Any Internet-enabled device is vulnerable to being hacked and misused. In the age of the Internet of Things, there are billions of connected devices someone could use to access private data, spread malware, or even cause tangible harm.
It’s happened before. You’ve probably seen stories in the news about some of the more infamous ways that IoT devices have been exploited.
As government agencies, businesses, and consumers use and rely on a growing number of IoT applications, IoT security will continue to be a crucial consideration for manufacturers and end users alike. And while some of the burden of IoT security falls on the end user’s shoulders, manufacturers need to build-in security precautions as well. It’s a shared responsibility.
Cybersecurity is continually evolving. And if you want to protect your organization and your end users, you need to:
With the right technologies, design, and maintenance, you can be confident in your IoT application’s security—whether you’re building smart cars, baby monitors, pacemakers, tracking devices, farm equipment, or something no one’s ever seen before.
We’re going to get into some of the infrastructure and technology decisions that help keep your application secure, but first, let’s look at the inherent vulnerabilities with IoT devices.
Internet-enabled devices pose a number of security challenges. But while the Internet of Things has brought connectivity to new devices, the general cybersecurity issues aren’t really new. We’ve been dealing with hackers for as long as we’ve enjoyed the benefits of the Internet.
Passwords are one of the first lines of defense against hacking attempts. But if your password isn’t strong enough, your device isn’t secure enough. Most default passwords aren’t relatively weak—because they’re intended to be changed—and in some cases they may be publicly accessible or stored in the application’s source code. (That’s extremely risky.)
End users may also set the password to something that’s easy to remember. But if it’s easy to remember, it’s probably easy to penetrate.
Many IoT devices have little or no authentication at all. Even if there’s no important data stored on the device itself, a vulnerable IoT device can be a gateway to an entire network, or it can be assimilated into a botnet, where hackers can use its processing power to distribute malware and distributed denial of service (DDoS) attacks
Weak authentication is a serious IoT security concern. Manufacturers can help make authentication more secure by requiring multiple steps, using strong default passwords, and setting parameters that lead to secure user-generated passwords.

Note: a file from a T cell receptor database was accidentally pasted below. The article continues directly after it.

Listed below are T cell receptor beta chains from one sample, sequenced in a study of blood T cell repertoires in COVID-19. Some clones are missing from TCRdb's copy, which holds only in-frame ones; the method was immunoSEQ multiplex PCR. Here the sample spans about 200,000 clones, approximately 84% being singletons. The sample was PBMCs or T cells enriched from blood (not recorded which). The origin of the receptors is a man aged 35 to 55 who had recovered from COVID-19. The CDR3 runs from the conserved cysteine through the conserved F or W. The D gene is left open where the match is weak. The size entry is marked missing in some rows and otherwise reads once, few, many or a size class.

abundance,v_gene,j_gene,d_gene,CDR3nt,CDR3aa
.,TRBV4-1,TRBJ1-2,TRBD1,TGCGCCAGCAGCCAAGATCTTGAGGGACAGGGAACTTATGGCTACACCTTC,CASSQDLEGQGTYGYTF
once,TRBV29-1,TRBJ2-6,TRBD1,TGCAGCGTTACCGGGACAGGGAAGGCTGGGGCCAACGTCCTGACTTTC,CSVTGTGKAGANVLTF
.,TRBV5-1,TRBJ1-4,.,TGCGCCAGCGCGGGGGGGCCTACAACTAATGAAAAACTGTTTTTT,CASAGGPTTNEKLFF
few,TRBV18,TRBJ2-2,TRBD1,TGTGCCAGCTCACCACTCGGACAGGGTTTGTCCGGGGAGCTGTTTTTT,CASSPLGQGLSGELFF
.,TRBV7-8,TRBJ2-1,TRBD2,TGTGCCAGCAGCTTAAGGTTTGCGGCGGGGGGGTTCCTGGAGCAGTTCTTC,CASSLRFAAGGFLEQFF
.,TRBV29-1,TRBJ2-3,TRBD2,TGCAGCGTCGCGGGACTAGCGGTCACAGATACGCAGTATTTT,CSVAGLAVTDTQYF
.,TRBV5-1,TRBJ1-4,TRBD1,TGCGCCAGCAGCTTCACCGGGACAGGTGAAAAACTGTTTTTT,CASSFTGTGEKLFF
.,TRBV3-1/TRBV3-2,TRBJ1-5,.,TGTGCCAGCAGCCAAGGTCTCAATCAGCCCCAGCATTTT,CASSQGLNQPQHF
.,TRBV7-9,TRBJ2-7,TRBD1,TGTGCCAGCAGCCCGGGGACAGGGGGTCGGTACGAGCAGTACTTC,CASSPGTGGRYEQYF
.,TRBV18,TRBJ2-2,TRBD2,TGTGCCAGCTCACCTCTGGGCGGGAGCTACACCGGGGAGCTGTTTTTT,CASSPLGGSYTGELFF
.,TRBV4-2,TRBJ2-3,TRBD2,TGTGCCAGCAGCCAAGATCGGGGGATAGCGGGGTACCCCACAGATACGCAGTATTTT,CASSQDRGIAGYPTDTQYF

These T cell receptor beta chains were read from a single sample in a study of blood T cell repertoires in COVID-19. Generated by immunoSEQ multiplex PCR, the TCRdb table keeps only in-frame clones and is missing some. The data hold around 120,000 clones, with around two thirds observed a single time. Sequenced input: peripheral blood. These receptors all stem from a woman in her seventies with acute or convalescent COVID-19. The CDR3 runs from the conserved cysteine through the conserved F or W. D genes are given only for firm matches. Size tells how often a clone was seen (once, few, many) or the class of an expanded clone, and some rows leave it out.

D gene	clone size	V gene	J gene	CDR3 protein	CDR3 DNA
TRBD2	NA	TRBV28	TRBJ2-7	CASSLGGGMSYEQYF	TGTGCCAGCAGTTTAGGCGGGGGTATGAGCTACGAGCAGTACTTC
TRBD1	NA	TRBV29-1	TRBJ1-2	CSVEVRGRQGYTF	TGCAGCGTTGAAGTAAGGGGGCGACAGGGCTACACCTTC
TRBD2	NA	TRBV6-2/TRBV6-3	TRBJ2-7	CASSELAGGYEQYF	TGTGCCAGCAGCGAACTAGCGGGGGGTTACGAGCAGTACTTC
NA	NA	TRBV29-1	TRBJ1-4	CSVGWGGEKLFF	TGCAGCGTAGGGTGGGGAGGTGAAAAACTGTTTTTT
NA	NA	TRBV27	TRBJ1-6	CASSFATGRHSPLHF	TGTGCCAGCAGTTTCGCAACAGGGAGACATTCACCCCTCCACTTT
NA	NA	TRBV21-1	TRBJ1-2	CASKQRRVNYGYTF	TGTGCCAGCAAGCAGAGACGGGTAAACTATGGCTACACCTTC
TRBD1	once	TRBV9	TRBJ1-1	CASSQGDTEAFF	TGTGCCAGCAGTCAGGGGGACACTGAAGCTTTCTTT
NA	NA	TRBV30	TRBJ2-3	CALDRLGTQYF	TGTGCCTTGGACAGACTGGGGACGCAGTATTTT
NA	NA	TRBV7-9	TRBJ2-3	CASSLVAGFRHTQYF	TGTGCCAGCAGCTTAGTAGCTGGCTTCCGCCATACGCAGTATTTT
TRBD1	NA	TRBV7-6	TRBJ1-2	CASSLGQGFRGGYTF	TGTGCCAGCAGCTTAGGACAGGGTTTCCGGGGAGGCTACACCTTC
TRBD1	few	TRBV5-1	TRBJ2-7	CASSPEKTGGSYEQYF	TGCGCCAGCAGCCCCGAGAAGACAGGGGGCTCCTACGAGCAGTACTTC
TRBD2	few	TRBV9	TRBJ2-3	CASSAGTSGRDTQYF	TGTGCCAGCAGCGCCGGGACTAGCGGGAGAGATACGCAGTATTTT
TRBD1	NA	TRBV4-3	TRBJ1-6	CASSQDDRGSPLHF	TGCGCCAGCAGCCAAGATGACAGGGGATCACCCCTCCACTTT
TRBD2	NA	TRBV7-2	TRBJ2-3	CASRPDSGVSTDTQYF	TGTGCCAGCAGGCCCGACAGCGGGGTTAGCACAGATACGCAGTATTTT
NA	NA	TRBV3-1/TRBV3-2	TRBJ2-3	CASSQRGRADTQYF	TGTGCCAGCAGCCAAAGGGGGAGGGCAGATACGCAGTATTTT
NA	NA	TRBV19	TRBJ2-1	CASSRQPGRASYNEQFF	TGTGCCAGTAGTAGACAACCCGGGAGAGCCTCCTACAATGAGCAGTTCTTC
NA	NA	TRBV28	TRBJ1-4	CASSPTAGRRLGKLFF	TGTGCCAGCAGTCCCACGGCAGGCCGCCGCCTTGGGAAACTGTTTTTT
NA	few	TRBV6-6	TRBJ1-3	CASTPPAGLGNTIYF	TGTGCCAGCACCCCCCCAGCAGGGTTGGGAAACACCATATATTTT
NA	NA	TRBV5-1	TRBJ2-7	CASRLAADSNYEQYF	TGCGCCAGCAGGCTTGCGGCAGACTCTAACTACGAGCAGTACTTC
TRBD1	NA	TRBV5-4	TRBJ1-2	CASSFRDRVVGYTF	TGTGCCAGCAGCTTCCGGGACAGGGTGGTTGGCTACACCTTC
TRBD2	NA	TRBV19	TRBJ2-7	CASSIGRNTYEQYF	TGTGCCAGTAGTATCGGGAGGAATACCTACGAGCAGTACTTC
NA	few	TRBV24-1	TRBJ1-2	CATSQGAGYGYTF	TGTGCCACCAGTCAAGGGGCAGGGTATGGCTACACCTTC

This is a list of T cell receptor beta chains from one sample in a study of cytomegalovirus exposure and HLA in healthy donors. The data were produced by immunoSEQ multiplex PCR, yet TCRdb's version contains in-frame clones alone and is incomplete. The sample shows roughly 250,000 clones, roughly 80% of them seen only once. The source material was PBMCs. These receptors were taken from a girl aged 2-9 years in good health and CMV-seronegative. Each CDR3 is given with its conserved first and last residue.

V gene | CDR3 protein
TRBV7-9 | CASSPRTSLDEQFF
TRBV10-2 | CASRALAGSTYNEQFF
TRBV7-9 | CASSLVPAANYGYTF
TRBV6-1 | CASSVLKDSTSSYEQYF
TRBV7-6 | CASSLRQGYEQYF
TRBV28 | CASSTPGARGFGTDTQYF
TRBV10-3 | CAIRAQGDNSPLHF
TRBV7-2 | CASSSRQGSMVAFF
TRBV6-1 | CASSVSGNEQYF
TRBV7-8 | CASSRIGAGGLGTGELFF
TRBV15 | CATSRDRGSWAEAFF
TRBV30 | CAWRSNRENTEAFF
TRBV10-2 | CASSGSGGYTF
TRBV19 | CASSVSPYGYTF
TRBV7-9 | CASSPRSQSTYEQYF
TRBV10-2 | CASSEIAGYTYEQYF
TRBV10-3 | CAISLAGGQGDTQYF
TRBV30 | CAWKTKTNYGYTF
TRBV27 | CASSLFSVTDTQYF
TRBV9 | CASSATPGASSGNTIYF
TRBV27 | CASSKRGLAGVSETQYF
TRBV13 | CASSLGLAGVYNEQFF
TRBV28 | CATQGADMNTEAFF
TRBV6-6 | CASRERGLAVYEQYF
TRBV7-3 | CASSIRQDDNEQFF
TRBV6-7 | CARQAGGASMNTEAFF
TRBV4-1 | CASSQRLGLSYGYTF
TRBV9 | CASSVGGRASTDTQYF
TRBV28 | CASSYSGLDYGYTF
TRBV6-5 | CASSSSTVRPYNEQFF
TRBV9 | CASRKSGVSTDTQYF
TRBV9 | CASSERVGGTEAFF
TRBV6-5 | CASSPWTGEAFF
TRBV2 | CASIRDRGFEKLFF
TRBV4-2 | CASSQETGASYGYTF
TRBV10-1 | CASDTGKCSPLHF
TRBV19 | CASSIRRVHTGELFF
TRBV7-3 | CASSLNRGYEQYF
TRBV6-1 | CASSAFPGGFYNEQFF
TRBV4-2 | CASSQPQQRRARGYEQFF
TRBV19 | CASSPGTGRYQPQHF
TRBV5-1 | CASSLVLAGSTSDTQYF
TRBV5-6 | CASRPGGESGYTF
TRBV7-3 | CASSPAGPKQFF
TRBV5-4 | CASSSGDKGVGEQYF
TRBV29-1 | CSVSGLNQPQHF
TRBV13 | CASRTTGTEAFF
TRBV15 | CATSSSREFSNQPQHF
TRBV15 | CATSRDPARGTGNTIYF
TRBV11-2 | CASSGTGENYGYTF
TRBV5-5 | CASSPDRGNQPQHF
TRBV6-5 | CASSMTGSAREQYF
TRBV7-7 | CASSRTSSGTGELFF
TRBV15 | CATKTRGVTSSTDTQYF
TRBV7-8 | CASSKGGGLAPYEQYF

Most IoT applications use very little data. This reduces costs and extends battery life, but it can make them difficult to update Over-the-Air (OTA), and prevents the device from using cybersecurity features like firewalls, virus scanners, and end-to-end encryption. This ultimately leaves them more vulnerable to hacking.
This is where it’s crucial that the network itself has built-in security features.
If an application wasn’t originally designed for cloud connectivity, it’s probably ill-equipped to combat modern cyber attacks. For example, these older assets may not be compatible with newer encryption standards. It’s risky to make outdated applications Internet-enabled without making significant changes—but that’s not always possible with legacy assets. They’ve been cobbled together over years (possibly even decades), which turns even small security improvements into a monumental undertaking.
It’s easier for IoT device to use the same network as the end user’s other devices—such as their Wifi or LAN—but it also makes the entire network more vulnerable. Someone can hack an IoT device to get their foot in the door and gain access to more sensitive data stored on the network or other connected devices. Likewise, another device on the network could be used to hack the IoT device. In either of those scenarios, customers and manufacturers wind up pointing fingers at each other.
Every IoT application should use a separate network and/or have a security gateway or firewall—so if there’s a security breach on the device, it remains isolated to the device. (This is one of the advantages of cellular IoT.) A Virtual Private Network (VPN) helps protect your devices from outside the network, but if your application shares a connection with other devices, it’s still vulnerable to attacks from them if they become corrupted.